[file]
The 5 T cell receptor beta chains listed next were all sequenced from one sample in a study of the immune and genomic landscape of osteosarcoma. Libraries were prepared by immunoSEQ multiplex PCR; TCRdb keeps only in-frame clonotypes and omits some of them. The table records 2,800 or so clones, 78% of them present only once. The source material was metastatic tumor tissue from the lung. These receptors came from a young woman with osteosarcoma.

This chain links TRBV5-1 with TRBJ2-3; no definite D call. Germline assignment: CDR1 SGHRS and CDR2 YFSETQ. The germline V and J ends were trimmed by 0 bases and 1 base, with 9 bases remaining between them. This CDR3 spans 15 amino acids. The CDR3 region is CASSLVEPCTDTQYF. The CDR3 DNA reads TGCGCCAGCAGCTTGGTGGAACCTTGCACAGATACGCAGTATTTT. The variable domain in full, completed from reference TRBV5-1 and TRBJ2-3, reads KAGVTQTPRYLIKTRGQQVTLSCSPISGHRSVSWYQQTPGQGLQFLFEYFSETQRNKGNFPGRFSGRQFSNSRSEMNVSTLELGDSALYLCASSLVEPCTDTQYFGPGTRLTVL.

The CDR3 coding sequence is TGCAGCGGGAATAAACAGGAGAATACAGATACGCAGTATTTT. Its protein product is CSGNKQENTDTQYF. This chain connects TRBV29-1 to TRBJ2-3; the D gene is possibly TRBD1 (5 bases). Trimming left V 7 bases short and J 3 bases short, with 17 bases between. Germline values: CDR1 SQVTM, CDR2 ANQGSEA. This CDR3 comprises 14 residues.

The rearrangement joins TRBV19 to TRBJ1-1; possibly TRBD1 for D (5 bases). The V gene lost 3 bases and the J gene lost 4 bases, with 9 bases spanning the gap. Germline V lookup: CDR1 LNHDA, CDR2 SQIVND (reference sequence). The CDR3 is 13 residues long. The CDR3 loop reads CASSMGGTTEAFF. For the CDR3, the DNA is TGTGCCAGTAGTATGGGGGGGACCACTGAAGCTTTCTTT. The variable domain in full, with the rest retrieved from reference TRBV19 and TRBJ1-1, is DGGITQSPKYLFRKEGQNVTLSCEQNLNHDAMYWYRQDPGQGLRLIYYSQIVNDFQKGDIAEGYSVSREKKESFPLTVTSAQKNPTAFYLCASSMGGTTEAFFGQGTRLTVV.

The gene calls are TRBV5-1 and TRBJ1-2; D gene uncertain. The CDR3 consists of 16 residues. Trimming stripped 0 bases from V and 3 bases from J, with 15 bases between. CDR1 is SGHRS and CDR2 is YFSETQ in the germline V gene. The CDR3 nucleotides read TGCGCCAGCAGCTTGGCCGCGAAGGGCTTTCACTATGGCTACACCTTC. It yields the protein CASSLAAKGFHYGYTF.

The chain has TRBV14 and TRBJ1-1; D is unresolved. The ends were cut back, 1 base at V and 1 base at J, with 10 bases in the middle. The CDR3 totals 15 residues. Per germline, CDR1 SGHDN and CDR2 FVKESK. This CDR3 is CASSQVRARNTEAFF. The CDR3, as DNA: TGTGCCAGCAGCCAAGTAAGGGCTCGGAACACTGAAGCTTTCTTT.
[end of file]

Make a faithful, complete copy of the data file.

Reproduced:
The 5 T cell receptor beta chains listed next were all sequenced from one sample in a study of the immune and genomic landscape of osteosarcoma. Libraries were prepared by immunoSEQ multiplex PCR; TCRdb keeps only in-frame clonotypes and omits some of them. The table records 2,800 or so clones, 78% of them present only once. The source material was metastatic tumor tissue from the lung. These receptors came from a young woman with osteosarcoma.

This chain links TRBV5-1 with TRBJ2-3; no definite D call. Germline assignment: CDR1 SGHRS and CDR2 YFSETQ. The germline V and J ends were trimmed by 0 bases and 1 base, with 9 bases remaining between them. This CDR3 spans 15 amino acids. The CDR3 region is CASSLVEPCTDTQYF. The CDR3 DNA reads TGCGCCAGCAGCTTGGTGGAACCTTGCACAGATACGCAGTATTTT. The variable domain in full, completed from reference TRBV5-1 and TRBJ2-3, reads KAGVTQTPRYLIKTRGQQVTLSCSPISGHRSVSWYQQTPGQGLQFLFEYFSETQRNKGNFPGRFSGRQFSNSRSEMNVSTLELGDSALYLCASSLVEPCTDTQYFGPGTRLTVL.

The CDR3 coding sequence is TGCAGCGGGAATAAACAGGAGAATACAGATACGCAGTATTTT. Its protein product is CSGNKQENTDTQYF. This chain connects TRBV29-1 to TRBJ2-3; the D gene is possibly TRBD1 (5 bases). Trimming left V 7 bases short and J 3 bases short, with 17 bases between. Germline values: CDR1 SQVTM, CDR2 ANQGSEA. This CDR3 comprises 14 residues.

The rearrangement joins TRBV19 to TRBJ1-1; possibly TRBD1 for D (5 bases). The V gene lost 3 bases and the J gene lost 4 bases, with 9 bases spanning the gap. Germline V lookup: CDR1 LNHDA, CDR2 SQIVND (reference sequence). The CDR3 is 13 residues long. The CDR3 loop reads CASSMGGTTEAFF. For the CDR3, the DNA is TGTGCCAGTAGTATGGGGGGGACCACTGAAGCTTTCTTT. The variable domain in full, with the rest retrieved from reference TRBV19 and TRBJ1-1, is DGGITQSPKYLFRKEGQNVTLSCEQNLNHDAMYWYRQDPGQGLRLIYYSQIVNDFQKGDIAEGYSVSREKKESFPLTVTSAQKNPTAFYLCASSMGGTTEAFFGQGTRLTVV.

The gene calls are TRBV5-1 and TRBJ1-2; D gene uncertain. The CDR3 consists of 16 residues. Trimming stripped 0 bases from V and 3 bases from J, with 15 bases between. CDR1 is SGHRS and CDR2 is YFSETQ in the germline V gene. The CDR3 nucleotides read TGCGCCAGCAGCTTGGCCGCGAAGGGCTTTCACTATGGCTACACCTTC. It yields the protein CASSLAAKGFHYGYTF.

The chain has TRBV14 and TRBJ1-1; D is unresolved. The ends were cut back, 1 base at V and 1 base at J, with 10 bases in the middle. The CDR3 totals 15 residues. Per germline, CDR1 SGHDN and CDR2 FVKESK. This CDR3 is CASSQVRARNTEAFF. The CDR3, as DNA: TGTGCCAGCAGCCAAGTAAGGGCTCGGAACACTGAAGCTTTCTTT.